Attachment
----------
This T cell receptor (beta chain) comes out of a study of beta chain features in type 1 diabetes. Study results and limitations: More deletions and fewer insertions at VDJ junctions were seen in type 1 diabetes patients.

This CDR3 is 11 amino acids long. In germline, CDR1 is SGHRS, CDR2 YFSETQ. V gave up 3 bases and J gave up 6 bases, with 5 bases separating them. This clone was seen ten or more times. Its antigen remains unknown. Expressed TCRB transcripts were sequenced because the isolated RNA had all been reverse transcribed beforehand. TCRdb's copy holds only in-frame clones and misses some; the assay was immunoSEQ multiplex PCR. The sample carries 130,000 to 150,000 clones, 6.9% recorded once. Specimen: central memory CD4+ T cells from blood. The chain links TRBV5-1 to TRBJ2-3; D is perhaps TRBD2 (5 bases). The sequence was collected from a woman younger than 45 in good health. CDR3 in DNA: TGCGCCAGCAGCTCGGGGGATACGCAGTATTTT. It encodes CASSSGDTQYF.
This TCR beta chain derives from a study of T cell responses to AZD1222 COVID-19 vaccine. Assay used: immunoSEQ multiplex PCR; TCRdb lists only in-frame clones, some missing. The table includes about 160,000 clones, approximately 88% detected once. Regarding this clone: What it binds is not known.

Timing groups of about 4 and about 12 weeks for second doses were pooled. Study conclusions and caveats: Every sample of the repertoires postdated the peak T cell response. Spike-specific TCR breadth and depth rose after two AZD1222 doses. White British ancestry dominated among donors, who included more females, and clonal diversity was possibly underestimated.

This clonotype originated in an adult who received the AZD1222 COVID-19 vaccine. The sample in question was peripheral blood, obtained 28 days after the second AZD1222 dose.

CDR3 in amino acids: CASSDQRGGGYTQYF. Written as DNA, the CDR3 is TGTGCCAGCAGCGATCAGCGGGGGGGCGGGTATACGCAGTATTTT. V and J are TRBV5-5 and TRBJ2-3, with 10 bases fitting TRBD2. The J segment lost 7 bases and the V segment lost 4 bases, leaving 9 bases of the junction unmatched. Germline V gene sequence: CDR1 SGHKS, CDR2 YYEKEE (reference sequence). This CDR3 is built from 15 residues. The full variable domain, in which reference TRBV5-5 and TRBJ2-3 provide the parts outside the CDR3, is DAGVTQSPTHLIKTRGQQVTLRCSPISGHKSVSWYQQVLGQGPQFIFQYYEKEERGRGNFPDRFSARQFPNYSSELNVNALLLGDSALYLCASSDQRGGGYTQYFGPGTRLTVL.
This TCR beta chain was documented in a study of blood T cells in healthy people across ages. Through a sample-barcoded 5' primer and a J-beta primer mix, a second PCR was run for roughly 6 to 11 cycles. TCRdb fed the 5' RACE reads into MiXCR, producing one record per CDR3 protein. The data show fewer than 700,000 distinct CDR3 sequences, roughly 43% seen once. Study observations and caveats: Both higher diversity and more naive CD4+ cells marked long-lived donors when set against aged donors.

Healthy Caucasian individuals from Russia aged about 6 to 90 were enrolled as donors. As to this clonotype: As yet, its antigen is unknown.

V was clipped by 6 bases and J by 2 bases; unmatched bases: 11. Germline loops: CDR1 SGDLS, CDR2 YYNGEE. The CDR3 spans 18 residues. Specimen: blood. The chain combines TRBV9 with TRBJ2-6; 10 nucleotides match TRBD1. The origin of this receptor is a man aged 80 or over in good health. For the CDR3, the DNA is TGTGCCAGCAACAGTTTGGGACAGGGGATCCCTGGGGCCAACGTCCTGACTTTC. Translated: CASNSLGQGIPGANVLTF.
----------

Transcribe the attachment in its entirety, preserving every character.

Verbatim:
This T cell receptor (beta chain) comes out of a study of beta chain features in type 1 diabetes. Study results and limitations: More deletions and fewer insertions at VDJ junctions were seen in type 1 diabetes patients.

This CDR3 is 11 amino acids long. In germline, CDR1 is SGHRS, CDR2 YFSETQ. V gave up 3 bases and J gave up 6 bases, with 5 bases separating them. This clone was seen ten or more times. Its antigen remains unknown. Expressed TCRB transcripts were sequenced because the isolated RNA had all been reverse transcribed beforehand. TCRdb's copy holds only in-frame clones and misses some; the assay was immunoSEQ multiplex PCR. The sample carries 130,000 to 150,000 clones, 6.9% recorded once. Specimen: central memory CD4+ T cells from blood. The chain links TRBV5-1 to TRBJ2-3; D is perhaps TRBD2 (5 bases). The sequence was collected from a woman younger than 45 in good health. CDR3 in DNA: TGCGCCAGCAGCTCGGGGGATACGCAGTATTTT. It encodes CASSSGDTQYF.
This TCR beta chain derives from a study of T cell responses to AZD1222 COVID-19 vaccine. Assay used: immunoSEQ multiplex PCR; TCRdb lists only in-frame clones, some missing. The table includes about 160,000 clones, approximately 88% detected once. Regarding this clone: What it binds is not known.

Timing groups of about 4 and about 12 weeks for second doses were pooled. Study conclusions and caveats: Every sample of the repertoires postdated the peak T cell response. Spike-specific TCR breadth and depth rose after two AZD1222 doses. White British ancestry dominated among donors, who included more females, and clonal diversity was possibly underestimated.

This clonotype originated in an adult who received the AZD1222 COVID-19 vaccine. The sample in question was peripheral blood, obtained 28 days after the second AZD1222 dose.

CDR3 in amino acids: CASSDQRGGGYTQYF. Written as DNA, the CDR3 is TGTGCCAGCAGCGATCAGCGGGGGGGCGGGTATACGCAGTATTTT. V and J are TRBV5-5 and TRBJ2-3, with 10 bases fitting TRBD2. The J segment lost 7 bases and the V segment lost 4 bases, leaving 9 bases of the junction unmatched. Germline V gene sequence: CDR1 SGHKS, CDR2 YYEKEE (reference sequence). This CDR3 is built from 15 residues. The full variable domain, in which reference TRBV5-5 and TRBJ2-3 provide the parts outside the CDR3, is DAGVTQSPTHLIKTRGQQVTLRCSPISGHKSVSWYQQVLGQGPQFIFQYYEKEERGRGNFPDRFSARQFPNYSSELNVNALLLGDSALYLCASSDQRGGGYTQYFGPGTRLTVL.
This TCR beta chain was documented in a study of blood T cells in healthy people across ages. Through a sample-barcoded 5' primer and a J-beta primer mix, a second PCR was run for roughly 6 to 11 cycles. TCRdb fed the 5' RACE reads into MiXCR, producing one record per CDR3 protein. The data show fewer than 700,000 distinct CDR3 sequences, roughly 43% seen once. Study observations and caveats: Both higher diversity and more naive CD4+ cells marked long-lived donors when set against aged donors.

Healthy Caucasian individuals from Russia aged about 6 to 90 were enrolled as donors. As to this clonotype: As yet, its antigen is unknown.

V was clipped by 6 bases and J by 2 bases; unmatched bases: 11. Germline loops: CDR1 SGDLS, CDR2 YYNGEE. The CDR3 spans 18 residues. Specimen: blood. The chain combines TRBV9 with TRBJ2-6; 10 nucleotides match TRBD1. The origin of this receptor is a man aged 80 or over in good health. For the CDR3, the DNA is TGTGCCAGCAACAGTTTGGGACAGGGGATCCCTGGGGCCAACGTCCTGACTTTC. Translated: CASNSLGQGIPGANVLTF.